City Council must not grant permission for smaller co-living units

21 August 2019

Labour Party Councillor for the South East Inner City, Kevin Donoghue has today submitted a motion to Dublin City Council opposing Co-Living units being delivered under the minimum 12m/sq established in the Fine Gael guidelines.

The motion was submitted following reports at the weekend that a developer had made a request to Dublin City Council to be shown flexibility on the size of units.

Cllr Donoghue said:

“The idea of co-living in Ireland is barely in its infancy and we are already seeing developers trying to bring units to market well below the minimum standard. This is what happens when you allow developers to be at the centre of tackling the housing crisis. We have to call out these developer led efforts to undermine our planning system even further.

“The motion calls on the Planning Department in Dublin City Council to abide by the minimum standards set down by the Minister and refuse any application under 12  m/sq.

“An oversupply of co-living units is detrimental to the development of sustainable communities and applications to build under the minimum requirements contradict any claim that those developing these units are motivated by anything other than greed.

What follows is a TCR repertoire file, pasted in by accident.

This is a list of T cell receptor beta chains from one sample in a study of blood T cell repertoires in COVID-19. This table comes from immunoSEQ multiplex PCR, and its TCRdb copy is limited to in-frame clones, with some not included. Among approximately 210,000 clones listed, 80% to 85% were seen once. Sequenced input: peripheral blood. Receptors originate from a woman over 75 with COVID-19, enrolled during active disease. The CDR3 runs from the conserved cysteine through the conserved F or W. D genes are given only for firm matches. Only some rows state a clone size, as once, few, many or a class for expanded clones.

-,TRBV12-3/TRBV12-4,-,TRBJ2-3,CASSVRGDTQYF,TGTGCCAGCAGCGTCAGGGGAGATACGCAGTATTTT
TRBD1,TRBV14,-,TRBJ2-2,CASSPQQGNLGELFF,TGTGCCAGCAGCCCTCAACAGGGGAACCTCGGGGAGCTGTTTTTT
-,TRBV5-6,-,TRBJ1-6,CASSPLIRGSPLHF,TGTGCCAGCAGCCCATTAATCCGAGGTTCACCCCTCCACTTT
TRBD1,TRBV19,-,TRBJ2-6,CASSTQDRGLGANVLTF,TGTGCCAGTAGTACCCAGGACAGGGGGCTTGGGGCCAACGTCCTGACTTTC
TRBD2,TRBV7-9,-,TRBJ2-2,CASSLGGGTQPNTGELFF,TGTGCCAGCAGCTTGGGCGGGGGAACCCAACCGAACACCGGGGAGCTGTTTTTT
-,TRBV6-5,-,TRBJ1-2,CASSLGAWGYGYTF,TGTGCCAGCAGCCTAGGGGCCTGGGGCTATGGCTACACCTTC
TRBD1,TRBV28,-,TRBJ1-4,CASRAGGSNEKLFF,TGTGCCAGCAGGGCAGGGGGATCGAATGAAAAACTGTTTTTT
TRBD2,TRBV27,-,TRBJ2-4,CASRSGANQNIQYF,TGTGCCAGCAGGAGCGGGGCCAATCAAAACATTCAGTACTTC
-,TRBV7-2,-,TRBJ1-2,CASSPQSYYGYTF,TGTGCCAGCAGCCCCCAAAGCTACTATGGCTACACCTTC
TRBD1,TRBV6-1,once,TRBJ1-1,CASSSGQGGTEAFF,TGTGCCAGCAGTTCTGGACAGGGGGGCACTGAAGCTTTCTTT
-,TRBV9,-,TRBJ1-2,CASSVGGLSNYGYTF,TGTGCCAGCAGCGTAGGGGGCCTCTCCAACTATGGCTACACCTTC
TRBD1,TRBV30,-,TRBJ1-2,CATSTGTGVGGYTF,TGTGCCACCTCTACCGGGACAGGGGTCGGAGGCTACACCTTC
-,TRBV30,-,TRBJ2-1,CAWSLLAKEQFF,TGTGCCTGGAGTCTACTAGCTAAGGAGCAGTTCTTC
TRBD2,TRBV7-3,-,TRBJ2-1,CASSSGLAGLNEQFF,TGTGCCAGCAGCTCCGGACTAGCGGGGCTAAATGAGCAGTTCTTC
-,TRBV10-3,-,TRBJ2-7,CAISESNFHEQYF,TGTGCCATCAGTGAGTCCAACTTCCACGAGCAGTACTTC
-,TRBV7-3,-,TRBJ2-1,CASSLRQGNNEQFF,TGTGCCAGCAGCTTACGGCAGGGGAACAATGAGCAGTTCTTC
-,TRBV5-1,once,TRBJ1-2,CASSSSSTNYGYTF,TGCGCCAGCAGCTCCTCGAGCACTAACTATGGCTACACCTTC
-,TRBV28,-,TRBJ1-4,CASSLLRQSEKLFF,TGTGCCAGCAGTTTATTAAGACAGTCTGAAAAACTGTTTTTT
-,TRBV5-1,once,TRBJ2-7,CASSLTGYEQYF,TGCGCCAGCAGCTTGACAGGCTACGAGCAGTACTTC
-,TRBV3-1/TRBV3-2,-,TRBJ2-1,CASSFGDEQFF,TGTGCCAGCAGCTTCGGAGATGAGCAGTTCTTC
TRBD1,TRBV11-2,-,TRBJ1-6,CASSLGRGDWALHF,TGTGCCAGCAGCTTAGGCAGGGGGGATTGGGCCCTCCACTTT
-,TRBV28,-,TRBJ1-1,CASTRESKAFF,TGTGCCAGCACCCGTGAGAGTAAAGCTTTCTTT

“What Dublin City needs is a supply of apartments and housing, at suitable densities and sizes to support a range of family sizes. Unfortunately the approach that Minister Murphy has pursued is resulting in a glut of tiny units for student accommodation and co-living units in the city centre.”


The text of the motion reads as follows:

That this council notes that a recent request by developers to allow for delivery of co-living units under the minimum 12 m/sq outlined in planning guidelines.

This council is wholly opposed to any such request and calls on the Planning Department of Dublin City Council to be cognisent of the Minister’s guidelines on co-living.

There should be no co-living units below the guidelines. Additionally we need to ensure that there is not an over-supply of co-living units in the city as it would be detrimental to the development of sustainable communities.


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